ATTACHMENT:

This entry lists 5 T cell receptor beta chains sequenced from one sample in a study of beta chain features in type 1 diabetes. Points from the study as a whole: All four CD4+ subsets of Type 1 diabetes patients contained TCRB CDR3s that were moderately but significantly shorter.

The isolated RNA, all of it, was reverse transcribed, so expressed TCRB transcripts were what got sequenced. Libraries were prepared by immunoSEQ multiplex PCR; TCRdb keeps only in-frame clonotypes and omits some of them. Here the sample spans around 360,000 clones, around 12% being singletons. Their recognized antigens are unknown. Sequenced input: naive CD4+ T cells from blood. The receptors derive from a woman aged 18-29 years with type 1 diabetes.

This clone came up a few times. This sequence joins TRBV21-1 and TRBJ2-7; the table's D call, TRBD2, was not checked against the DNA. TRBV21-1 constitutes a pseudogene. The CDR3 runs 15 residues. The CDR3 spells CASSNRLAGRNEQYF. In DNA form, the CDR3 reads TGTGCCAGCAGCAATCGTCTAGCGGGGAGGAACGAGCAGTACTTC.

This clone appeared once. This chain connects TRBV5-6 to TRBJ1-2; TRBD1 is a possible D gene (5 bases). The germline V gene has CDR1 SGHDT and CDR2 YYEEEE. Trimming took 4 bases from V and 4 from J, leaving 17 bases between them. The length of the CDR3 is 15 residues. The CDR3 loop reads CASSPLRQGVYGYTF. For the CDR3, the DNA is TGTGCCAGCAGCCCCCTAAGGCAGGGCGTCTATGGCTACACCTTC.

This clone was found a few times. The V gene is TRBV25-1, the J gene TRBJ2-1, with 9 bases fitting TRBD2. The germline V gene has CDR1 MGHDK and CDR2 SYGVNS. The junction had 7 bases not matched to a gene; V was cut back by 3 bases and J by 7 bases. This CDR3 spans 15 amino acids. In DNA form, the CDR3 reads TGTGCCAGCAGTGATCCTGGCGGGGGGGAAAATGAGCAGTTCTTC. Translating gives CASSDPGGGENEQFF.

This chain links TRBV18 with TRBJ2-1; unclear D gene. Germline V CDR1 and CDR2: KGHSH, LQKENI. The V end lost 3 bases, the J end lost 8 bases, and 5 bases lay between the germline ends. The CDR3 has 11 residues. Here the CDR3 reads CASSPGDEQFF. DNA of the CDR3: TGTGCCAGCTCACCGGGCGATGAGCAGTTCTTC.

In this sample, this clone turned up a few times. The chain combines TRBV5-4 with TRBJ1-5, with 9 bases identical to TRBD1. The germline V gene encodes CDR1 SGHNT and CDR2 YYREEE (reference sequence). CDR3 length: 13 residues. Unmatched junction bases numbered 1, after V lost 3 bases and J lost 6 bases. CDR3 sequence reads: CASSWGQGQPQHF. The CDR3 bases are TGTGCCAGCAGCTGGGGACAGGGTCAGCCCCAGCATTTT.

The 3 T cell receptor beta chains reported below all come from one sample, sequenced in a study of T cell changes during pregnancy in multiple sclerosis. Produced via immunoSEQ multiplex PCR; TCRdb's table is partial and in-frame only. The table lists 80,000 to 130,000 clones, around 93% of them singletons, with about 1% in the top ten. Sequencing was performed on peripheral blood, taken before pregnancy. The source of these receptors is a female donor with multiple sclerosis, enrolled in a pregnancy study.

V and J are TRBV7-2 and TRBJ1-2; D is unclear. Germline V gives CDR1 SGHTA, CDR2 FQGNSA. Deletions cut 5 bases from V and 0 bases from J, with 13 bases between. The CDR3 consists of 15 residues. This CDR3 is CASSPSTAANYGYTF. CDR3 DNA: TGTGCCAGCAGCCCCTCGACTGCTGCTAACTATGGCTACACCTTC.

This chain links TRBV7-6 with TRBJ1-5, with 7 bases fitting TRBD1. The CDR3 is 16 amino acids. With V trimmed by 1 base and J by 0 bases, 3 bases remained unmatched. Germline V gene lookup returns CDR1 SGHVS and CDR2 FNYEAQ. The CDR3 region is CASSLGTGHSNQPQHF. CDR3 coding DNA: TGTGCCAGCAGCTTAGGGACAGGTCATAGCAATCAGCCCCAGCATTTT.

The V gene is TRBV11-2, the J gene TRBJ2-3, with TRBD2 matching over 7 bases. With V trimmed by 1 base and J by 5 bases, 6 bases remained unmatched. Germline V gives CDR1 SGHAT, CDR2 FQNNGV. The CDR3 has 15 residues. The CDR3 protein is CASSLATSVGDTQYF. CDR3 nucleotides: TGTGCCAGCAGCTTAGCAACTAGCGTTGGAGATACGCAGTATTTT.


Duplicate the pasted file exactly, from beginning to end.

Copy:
This entry lists 5 T cell receptor beta chains sequenced from one sample in a study of beta chain features in type 1 diabetes. Points from the study as a whole: All four CD4+ subsets of Type 1 diabetes patients contained TCRB CDR3s that were moderately but significantly shorter.

The isolated RNA, all of it, was reverse transcribed, so expressed TCRB transcripts were what got sequenced. Libraries were prepared by immunoSEQ multiplex PCR; TCRdb keeps only in-frame clonotypes and omits some of them. Here the sample spans around 360,000 clones, around 12% being singletons. Their recognized antigens are unknown. Sequenced input: naive CD4+ T cells from blood. The receptors derive from a woman aged 18-29 years with type 1 diabetes.

This clone came up a few times. This sequence joins TRBV21-1 and TRBJ2-7; the table's D call, TRBD2, was not checked against the DNA. TRBV21-1 constitutes a pseudogene. The CDR3 runs 15 residues. The CDR3 spells CASSNRLAGRNEQYF. In DNA form, the CDR3 reads TGTGCCAGCAGCAATCGTCTAGCGGGGAGGAACGAGCAGTACTTC.

This clone appeared once. This chain connects TRBV5-6 to TRBJ1-2; TRBD1 is a possible D gene (5 bases). The germline V gene has CDR1 SGHDT and CDR2 YYEEEE. Trimming took 4 bases from V and 4 from J, leaving 17 bases between them. The length of the CDR3 is 15 residues. The CDR3 loop reads CASSPLRQGVYGYTF. For the CDR3, the DNA is TGTGCCAGCAGCCCCCTAAGGCAGGGCGTCTATGGCTACACCTTC.

This clone was found a few times. The V gene is TRBV25-1, the J gene TRBJ2-1, with 9 bases fitting TRBD2. The germline V gene has CDR1 MGHDK and CDR2 SYGVNS. The junction had 7 bases not matched to a gene; V was cut back by 3 bases and J by 7 bases. This CDR3 spans 15 amino acids. In DNA form, the CDR3 reads TGTGCCAGCAGTGATCCTGGCGGGGGGGAAAATGAGCAGTTCTTC. Translating gives CASSDPGGGENEQFF.

This chain links TRBV18 with TRBJ2-1; unclear D gene. Germline V CDR1 and CDR2: KGHSH, LQKENI. The V end lost 3 bases, the J end lost 8 bases, and 5 bases lay between the germline ends. The CDR3 has 11 residues. Here the CDR3 reads CASSPGDEQFF. DNA of the CDR3: TGTGCCAGCTCACCGGGCGATGAGCAGTTCTTC.

In this sample, this clone turned up a few times. The chain combines TRBV5-4 with TRBJ1-5, with 9 bases identical to TRBD1. The germline V gene encodes CDR1 SGHNT and CDR2 YYREEE (reference sequence). CDR3 length: 13 residues. Unmatched junction bases numbered 1, after V lost 3 bases and J lost 6 bases. CDR3 sequence reads: CASSWGQGQPQHF. The CDR3 bases are TGTGCCAGCAGCTGGGGACAGGGTCAGCCCCAGCATTTT.

The 3 T cell receptor beta chains reported below all come from one sample, sequenced in a study of T cell changes during pregnancy in multiple sclerosis. Produced via immunoSEQ multiplex PCR; TCRdb's table is partial and in-frame only. The table lists 80,000 to 130,000 clones, around 93% of them singletons, with about 1% in the top ten. Sequencing was performed on peripheral blood, taken before pregnancy. The source of these receptors is a female donor with multiple sclerosis, enrolled in a pregnancy study.

V and J are TRBV7-2 and TRBJ1-2; D is unclear. Germline V gives CDR1 SGHTA, CDR2 FQGNSA. Deletions cut 5 bases from V and 0 bases from J, with 13 bases between. The CDR3 consists of 15 residues. This CDR3 is CASSPSTAANYGYTF. CDR3 DNA: TGTGCCAGCAGCCCCTCGACTGCTGCTAACTATGGCTACACCTTC.

This chain links TRBV7-6 with TRBJ1-5, with 7 bases fitting TRBD1. The CDR3 is 16 amino acids. With V trimmed by 1 base and J by 0 bases, 3 bases remained unmatched. Germline V gene lookup returns CDR1 SGHVS and CDR2 FNYEAQ. The CDR3 region is CASSLGTGHSNQPQHF. CDR3 coding DNA: TGTGCCAGCAGCTTAGGGACAGGTCATAGCAATCAGCCCCAGCATTTT.

The V gene is TRBV11-2, the J gene TRBJ2-3, with TRBD2 matching over 7 bases. With V trimmed by 1 base and J by 5 bases, 6 bases remained unmatched. Germline V gives CDR1 SGHAT, CDR2 FQNNGV. The CDR3 has 15 residues. The CDR3 protein is CASSLATSVGDTQYF. CDR3 nucleotides: TGTGCCAGCAGCTTAGCAACTAGCGTTGGAGATACGCAGTATTTT.